Simulating is not pretending: Observations on Mairead and Mick Philpott

A look askance

I want to comment on the case of Mairead and Mick Philpott of Derby, England. To recap: following their arrest and questioning by police, yesterday they were charged with the murder of six of their own children by setting alight to their home.

The tragedy it is interesting because the prospect of their guilt contrasts so starkly with the display of their grief at a news conference on May 16.

They would not have been arrested and questioned, let alone charged, unless the police had reasonable grounds for believing them guilty. This guilt, of course, still has to be proven. If they are guilty they must have been lying during their press conference. Or so the speculation goes.

The question asked of us ‘experts’ then becomes: Can we tell, by analyzing their facial expressions, body language and voice if they were lying? It’s an understandable question, but is it the right one?

I ask this because I’m reminded of something Baudrillard says:

To dissimulate is to pretend not to have what one has. To simulate is to feign to have what one doesn’t have. One implies a presence, the other an absence. But it is more complicated than that because simulating is not pretending: “Whoever fakes an illness can simply stay in bed and make everyone believe he is ill. Whoever simulates an illness produces in himself some of the symptoms” (Littré). Therefore, pretending, or dissimulating, leaves the principle of reality intact: the difference is always clear, it is simply masked, whereas simulation threatens the difference between the “true” and the “false,” the “real” and the “imaginary.” (Baudrillard, Simulacra and Simulation; my emphasis)

Now Baudrillard is often dismissed as an unintelligible French social theorist, but he’s on to something here.

We might ask: were the Philpott’s simulating grief during their news conference? Simulating, for Baudrillard, is not pretending. Whoever simulates an emotion produces in himself/herself some of the symptoms. We know, for example, that simulating an emotion by making the appropriate facial expression, can stir that emotion inside you.

Simulating, then, isn’t lying. It blurs the distinction between what is true and what is false. Simulating is deceiving.

We simulate to deceive. Many animals do it. I once knew a blue jay that simulated the call of a local hawk as it swooped down to the bird table. Other birds scattered and it was free to feed at leisure. The jay knew exactly what is was doing.

Individual humans do it as they negotiate their daily lives. If we all revealed what we really felt inside human societies would disintegrate.

Nation states do it in the form of military deception. They make the enemy believe one thing about their intentions and do another.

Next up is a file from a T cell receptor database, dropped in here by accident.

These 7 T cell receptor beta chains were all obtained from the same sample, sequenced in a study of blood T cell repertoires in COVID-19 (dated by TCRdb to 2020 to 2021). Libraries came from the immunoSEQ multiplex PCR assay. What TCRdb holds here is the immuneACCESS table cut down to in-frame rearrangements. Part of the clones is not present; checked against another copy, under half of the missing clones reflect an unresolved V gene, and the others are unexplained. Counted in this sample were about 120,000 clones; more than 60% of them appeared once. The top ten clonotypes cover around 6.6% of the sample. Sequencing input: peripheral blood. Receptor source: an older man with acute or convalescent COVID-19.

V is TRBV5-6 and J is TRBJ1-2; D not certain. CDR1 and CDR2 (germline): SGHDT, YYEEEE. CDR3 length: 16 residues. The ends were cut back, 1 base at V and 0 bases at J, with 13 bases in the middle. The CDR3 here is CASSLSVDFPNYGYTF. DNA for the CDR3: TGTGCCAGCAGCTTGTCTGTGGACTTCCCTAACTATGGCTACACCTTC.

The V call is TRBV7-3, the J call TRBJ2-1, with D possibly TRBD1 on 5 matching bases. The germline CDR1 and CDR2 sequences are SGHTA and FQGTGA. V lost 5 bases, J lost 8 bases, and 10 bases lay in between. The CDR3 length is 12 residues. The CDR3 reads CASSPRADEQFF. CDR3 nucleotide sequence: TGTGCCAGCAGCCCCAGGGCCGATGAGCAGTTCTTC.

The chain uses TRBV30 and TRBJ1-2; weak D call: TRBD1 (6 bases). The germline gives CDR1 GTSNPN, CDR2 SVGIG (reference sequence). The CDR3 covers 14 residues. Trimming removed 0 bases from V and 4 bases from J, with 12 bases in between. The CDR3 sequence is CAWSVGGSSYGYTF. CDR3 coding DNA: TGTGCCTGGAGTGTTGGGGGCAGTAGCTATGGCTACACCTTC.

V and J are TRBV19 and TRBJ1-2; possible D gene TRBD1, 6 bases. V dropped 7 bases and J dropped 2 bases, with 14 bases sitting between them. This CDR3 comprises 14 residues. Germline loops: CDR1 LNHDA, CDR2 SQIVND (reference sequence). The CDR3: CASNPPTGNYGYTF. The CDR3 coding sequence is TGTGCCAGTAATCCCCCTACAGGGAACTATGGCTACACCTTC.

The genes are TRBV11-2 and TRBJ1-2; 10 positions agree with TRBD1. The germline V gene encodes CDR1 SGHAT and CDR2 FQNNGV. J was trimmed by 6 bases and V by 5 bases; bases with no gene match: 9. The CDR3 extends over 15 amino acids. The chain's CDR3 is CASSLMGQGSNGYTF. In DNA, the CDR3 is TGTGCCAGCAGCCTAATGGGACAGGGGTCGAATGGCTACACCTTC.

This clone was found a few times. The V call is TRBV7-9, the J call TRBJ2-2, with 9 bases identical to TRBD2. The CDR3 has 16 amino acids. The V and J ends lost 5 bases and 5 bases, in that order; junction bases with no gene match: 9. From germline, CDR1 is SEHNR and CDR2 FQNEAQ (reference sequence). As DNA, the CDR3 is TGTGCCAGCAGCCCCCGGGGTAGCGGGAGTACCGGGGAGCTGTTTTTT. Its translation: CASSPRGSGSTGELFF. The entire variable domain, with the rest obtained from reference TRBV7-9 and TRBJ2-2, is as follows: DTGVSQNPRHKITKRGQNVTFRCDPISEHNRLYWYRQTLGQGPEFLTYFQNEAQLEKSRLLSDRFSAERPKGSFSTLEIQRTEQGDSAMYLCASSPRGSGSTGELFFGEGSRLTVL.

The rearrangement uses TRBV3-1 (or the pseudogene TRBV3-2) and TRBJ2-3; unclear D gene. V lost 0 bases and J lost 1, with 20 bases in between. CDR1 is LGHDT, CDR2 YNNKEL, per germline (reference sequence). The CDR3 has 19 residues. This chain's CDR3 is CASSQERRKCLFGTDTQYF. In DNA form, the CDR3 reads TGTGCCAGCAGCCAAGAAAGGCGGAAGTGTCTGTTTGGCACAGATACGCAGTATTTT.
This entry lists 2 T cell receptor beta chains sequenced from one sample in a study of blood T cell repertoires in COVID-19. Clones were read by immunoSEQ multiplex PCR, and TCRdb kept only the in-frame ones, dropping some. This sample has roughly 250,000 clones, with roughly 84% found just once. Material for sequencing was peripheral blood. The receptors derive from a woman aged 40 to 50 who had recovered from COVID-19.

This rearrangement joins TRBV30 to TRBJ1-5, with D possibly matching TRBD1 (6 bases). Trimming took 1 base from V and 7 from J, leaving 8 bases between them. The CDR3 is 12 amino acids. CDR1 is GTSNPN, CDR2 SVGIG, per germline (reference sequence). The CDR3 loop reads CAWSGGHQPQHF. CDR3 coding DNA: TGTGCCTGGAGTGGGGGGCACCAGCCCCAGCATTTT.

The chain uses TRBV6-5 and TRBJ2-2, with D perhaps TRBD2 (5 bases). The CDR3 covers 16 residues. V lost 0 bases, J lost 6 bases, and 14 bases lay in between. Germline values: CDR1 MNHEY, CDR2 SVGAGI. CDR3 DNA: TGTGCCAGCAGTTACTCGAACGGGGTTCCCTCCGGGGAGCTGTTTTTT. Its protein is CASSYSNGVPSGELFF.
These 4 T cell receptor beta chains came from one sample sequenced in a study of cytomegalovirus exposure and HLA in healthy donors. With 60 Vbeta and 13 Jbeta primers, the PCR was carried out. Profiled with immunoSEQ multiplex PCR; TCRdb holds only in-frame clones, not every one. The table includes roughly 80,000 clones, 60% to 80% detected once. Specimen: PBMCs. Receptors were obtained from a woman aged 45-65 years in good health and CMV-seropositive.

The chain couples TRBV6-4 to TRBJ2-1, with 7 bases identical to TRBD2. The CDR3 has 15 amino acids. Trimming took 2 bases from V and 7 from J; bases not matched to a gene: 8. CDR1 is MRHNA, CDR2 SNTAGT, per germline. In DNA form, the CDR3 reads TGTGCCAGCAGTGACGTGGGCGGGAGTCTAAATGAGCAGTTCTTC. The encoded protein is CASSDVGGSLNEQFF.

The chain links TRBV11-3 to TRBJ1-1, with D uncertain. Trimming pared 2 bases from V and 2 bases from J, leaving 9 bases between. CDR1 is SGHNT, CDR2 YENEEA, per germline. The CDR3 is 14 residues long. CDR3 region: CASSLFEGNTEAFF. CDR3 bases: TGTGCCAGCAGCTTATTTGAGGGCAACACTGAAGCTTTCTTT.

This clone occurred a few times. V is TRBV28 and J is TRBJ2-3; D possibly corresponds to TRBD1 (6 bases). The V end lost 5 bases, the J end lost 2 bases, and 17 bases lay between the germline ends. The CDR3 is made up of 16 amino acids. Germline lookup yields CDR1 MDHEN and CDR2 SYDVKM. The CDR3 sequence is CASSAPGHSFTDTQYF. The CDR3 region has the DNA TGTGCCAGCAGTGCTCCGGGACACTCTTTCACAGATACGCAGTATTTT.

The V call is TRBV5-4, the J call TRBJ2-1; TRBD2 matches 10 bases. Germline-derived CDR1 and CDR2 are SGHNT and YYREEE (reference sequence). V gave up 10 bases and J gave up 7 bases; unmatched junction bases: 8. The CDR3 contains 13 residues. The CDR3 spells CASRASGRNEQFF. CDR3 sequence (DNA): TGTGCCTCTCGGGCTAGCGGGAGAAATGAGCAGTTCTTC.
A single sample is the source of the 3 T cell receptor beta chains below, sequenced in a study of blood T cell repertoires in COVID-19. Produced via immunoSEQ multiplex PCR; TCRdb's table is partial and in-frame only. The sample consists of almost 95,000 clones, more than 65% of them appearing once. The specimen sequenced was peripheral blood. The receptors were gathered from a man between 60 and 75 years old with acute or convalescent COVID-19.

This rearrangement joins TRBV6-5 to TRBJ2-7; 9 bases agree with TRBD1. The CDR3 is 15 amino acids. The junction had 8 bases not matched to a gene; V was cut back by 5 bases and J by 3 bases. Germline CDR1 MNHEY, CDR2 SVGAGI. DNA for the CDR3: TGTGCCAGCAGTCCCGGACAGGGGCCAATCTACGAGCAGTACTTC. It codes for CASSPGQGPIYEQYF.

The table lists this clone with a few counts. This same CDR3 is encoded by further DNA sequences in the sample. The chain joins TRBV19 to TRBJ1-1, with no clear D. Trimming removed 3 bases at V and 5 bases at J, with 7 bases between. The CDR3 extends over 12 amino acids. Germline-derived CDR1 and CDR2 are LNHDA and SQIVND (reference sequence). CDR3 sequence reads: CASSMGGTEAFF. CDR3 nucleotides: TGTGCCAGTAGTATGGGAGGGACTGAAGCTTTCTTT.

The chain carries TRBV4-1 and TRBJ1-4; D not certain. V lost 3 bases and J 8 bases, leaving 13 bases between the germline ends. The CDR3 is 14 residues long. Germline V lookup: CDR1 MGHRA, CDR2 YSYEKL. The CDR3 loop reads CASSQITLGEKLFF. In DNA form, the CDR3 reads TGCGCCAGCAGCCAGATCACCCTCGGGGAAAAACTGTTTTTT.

I suspect that humans ability to detect deception is deteriorating. When everything is simulated, even emotions, the search for authenticity leads to nostalgia, to a time and place when things were real.

Other, wilder, animals, however, are a different matter. Gazelles know when a lion is in hunting mode just be looking at it. A dog or a horse can weigh you up in an instant. Those whose survival depends on being able to judge a human’s intentions have a vested interest in being very good at it. These are the captive. It has been said that women became recognized as emotionally skilled because when they were economically subordinated to men they had to be. These are the famous ‘feminine wiles’.

The Philpotts may or may not have lied during their questioning by police. But were they simulating grief during their press conference on May 16, 2012?

Knowing they have been charged with murder is bound to influence our retrospective reading of it, but their behaviour does seem odd. No actual tears, but plenty of hanky. The tears which we are asked to believe were coming out of their eyes had the effect of preventing us looking into them. They say that losing even one child is enough to make you want to hand back your ticket to the universe. I have seen such people and they look stunned, shocked, ghost-like, unable to comprehend what has happened to them. To lose six takes you into a realm without words: just silent immeasurable pain.

The Philpott’s behaviour at that news conference looked to me like a performance.

If so, why would they think it necessary? After all, having lost six of your children a press conference to ‘thank’ everyone for their ‘support’ is hardly expected. And the people Mick Philpott thanked (which included his three eldest remaining children) could have been thanked personally rather than through the media.

Perhaps the Philpotts felt the finger of suspicion pointing at them and wanted to deflect it away by winning the backing of public opinion and using it as a shield against the police. That would be my guess. If so, they were gambling on no one believing that any one—least of all parents—could be capable of such a bare-faced and despicable deception. They appear to have lost this bet.

But emotional authenticity is something to be sensed through all of the body, not just the brain. It’s settled by feeling, not argument. This is why all of the above is but nothing compared to the testimony of the look on the face of the police officer in the above photograph as he takes in Mairead and Mick Philpott’s display on May 16.

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